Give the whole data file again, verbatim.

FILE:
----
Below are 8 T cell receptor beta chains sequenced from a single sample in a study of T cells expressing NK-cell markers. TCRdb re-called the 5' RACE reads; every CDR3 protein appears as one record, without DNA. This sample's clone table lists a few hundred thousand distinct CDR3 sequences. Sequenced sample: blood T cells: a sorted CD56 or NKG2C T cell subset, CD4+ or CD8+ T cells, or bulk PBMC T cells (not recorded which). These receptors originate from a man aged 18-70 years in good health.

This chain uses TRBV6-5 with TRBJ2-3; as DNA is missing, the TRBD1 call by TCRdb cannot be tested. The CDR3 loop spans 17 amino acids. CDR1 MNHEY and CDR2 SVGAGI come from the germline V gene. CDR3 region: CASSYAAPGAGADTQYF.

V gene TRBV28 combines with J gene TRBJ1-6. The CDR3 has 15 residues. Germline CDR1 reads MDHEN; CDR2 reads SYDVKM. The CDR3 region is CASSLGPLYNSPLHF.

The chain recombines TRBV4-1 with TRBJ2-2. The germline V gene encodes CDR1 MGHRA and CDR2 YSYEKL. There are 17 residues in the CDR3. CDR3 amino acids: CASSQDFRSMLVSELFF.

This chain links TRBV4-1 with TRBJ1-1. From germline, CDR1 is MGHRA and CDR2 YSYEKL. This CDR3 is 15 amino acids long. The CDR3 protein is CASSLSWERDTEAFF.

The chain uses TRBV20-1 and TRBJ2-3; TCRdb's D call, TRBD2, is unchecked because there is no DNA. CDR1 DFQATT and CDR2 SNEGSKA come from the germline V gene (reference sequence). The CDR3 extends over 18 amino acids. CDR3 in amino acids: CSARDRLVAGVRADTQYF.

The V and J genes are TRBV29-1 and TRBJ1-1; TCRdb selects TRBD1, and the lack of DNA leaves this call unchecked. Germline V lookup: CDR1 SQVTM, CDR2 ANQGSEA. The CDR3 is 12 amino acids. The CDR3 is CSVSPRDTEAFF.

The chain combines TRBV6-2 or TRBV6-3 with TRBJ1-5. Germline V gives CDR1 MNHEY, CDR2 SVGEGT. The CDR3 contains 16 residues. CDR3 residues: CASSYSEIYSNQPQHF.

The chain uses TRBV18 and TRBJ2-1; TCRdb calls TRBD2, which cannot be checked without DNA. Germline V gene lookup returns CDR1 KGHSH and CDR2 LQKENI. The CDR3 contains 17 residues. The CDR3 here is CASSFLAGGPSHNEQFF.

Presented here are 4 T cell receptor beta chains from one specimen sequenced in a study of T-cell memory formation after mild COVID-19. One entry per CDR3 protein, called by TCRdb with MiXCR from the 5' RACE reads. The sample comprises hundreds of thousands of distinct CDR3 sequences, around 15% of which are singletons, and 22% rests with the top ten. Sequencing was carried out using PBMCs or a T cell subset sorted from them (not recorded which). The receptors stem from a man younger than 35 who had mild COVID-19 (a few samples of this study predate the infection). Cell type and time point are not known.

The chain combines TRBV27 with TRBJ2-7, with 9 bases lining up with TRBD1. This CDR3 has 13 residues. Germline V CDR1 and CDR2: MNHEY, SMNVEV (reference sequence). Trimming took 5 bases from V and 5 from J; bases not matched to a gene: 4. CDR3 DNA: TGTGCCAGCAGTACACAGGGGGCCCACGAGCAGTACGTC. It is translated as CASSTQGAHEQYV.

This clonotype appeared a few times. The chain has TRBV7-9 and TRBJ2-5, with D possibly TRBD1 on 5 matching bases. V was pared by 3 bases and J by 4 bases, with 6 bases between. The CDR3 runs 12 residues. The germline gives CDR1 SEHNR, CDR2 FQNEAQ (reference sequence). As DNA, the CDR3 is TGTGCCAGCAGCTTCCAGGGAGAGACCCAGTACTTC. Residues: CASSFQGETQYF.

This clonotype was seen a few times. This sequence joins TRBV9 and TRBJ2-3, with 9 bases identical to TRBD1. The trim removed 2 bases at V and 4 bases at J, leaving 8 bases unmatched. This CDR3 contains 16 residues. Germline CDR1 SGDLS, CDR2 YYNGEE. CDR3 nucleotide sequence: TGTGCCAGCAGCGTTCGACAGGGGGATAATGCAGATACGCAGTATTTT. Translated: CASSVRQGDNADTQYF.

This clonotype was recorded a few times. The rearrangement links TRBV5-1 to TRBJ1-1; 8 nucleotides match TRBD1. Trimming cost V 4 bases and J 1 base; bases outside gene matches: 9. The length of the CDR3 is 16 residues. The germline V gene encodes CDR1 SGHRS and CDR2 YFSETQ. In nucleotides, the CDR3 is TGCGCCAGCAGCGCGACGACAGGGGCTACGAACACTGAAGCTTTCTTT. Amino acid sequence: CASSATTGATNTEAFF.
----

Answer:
Below are 8 T cell receptor beta chains sequenced from a single sample in a study of T cells expressing NK-cell markers. TCRdb re-called the 5' RACE reads; every CDR3 protein appears as one record, without DNA. This sample's clone table lists a few hundred thousand distinct CDR3 sequences. Sequenced sample: blood T cells: a sorted CD56 or NKG2C T cell subset, CD4+ or CD8+ T cells, or bulk PBMC T cells (not recorded which). These receptors originate from a man aged 18-70 years in good health.

This chain uses TRBV6-5 with TRBJ2-3; as DNA is missing, the TRBD1 call by TCRdb cannot be tested. The CDR3 loop spans 17 amino acids. CDR1 MNHEY and CDR2 SVGAGI come from the germline V gene. CDR3 region: CASSYAAPGAGADTQYF.

V gene TRBV28 combines with J gene TRBJ1-6. The CDR3 has 15 residues. Germline CDR1 reads MDHEN; CDR2 reads SYDVKM. The CDR3 region is CASSLGPLYNSPLHF.

The chain recombines TRBV4-1 with TRBJ2-2. The germline V gene encodes CDR1 MGHRA and CDR2 YSYEKL. There are 17 residues in the CDR3. CDR3 amino acids: CASSQDFRSMLVSELFF.

This chain links TRBV4-1 with TRBJ1-1. From germline, CDR1 is MGHRA and CDR2 YSYEKL. This CDR3 is 15 amino acids long. The CDR3 protein is CASSLSWERDTEAFF.

The chain uses TRBV20-1 and TRBJ2-3; TCRdb's D call, TRBD2, is unchecked because there is no DNA. CDR1 DFQATT and CDR2 SNEGSKA come from the germline V gene (reference sequence). The CDR3 extends over 18 amino acids. CDR3 in amino acids: CSARDRLVAGVRADTQYF.

The V and J genes are TRBV29-1 and TRBJ1-1; TCRdb selects TRBD1, and the lack of DNA leaves this call unchecked. Germline V lookup: CDR1 SQVTM, CDR2 ANQGSEA. The CDR3 is 12 amino acids. The CDR3 is CSVSPRDTEAFF.

The chain combines TRBV6-2 or TRBV6-3 with TRBJ1-5. Germline V gives CDR1 MNHEY, CDR2 SVGEGT. The CDR3 contains 16 residues. CDR3 residues: CASSYSEIYSNQPQHF.

The chain uses TRBV18 and TRBJ2-1; TCRdb calls TRBD2, which cannot be checked without DNA. Germline V gene lookup returns CDR1 KGHSH and CDR2 LQKENI. The CDR3 contains 17 residues. The CDR3 here is CASSFLAGGPSHNEQFF.

Presented here are 4 T cell receptor beta chains from one specimen sequenced in a study of T-cell memory formation after mild COVID-19. One entry per CDR3 protein, called by TCRdb with MiXCR from the 5' RACE reads. The sample comprises hundreds of thousands of distinct CDR3 sequences, around 15% of which are singletons, and 22% rests with the top ten. Sequencing was carried out using PBMCs or a T cell subset sorted from them (not recorded which). The receptors stem from a man younger than 35 who had mild COVID-19 (a few samples of this study predate the infection). Cell type and time point are not known.

The chain combines TRBV27 with TRBJ2-7, with 9 bases lining up with TRBD1. This CDR3 has 13 residues. Germline V CDR1 and CDR2: MNHEY, SMNVEV (reference sequence). Trimming took 5 bases from V and 5 from J; bases not matched to a gene: 4. CDR3 DNA: TGTGCCAGCAGTACACAGGGGGCCCACGAGCAGTACGTC. It is translated as CASSTQGAHEQYV.

This clonotype appeared a few times. The chain has TRBV7-9 and TRBJ2-5, with D possibly TRBD1 on 5 matching bases. V was pared by 3 bases and J by 4 bases, with 6 bases between. The CDR3 runs 12 residues. The germline gives CDR1 SEHNR, CDR2 FQNEAQ (reference sequence). As DNA, the CDR3 is TGTGCCAGCAGCTTCCAGGGAGAGACCCAGTACTTC. Residues: CASSFQGETQYF.

This clonotype was seen a few times. This sequence joins TRBV9 and TRBJ2-3, with 9 bases identical to TRBD1. The trim removed 2 bases at V and 4 bases at J, leaving 8 bases unmatched. This CDR3 contains 16 residues. Germline CDR1 SGDLS, CDR2 YYNGEE. CDR3 nucleotide sequence: TGTGCCAGCAGCGTTCGACAGGGGGATAATGCAGATACGCAGTATTTT. Translated: CASSVRQGDNADTQYF.

This clonotype was recorded a few times. The rearrangement links TRBV5-1 to TRBJ1-1; 8 nucleotides match TRBD1. Trimming cost V 4 bases and J 1 base; bases outside gene matches: 9. The length of the CDR3 is 16 residues. The germline V gene encodes CDR1 SGHRS and CDR2 YFSETQ. In nucleotides, the CDR3 is TGCGCCAGCAGCGCGACGACAGGGGCTACGAACACTGAAGCTTTCTTT. Amino acid sequence: CASSATTGATNTEAFF.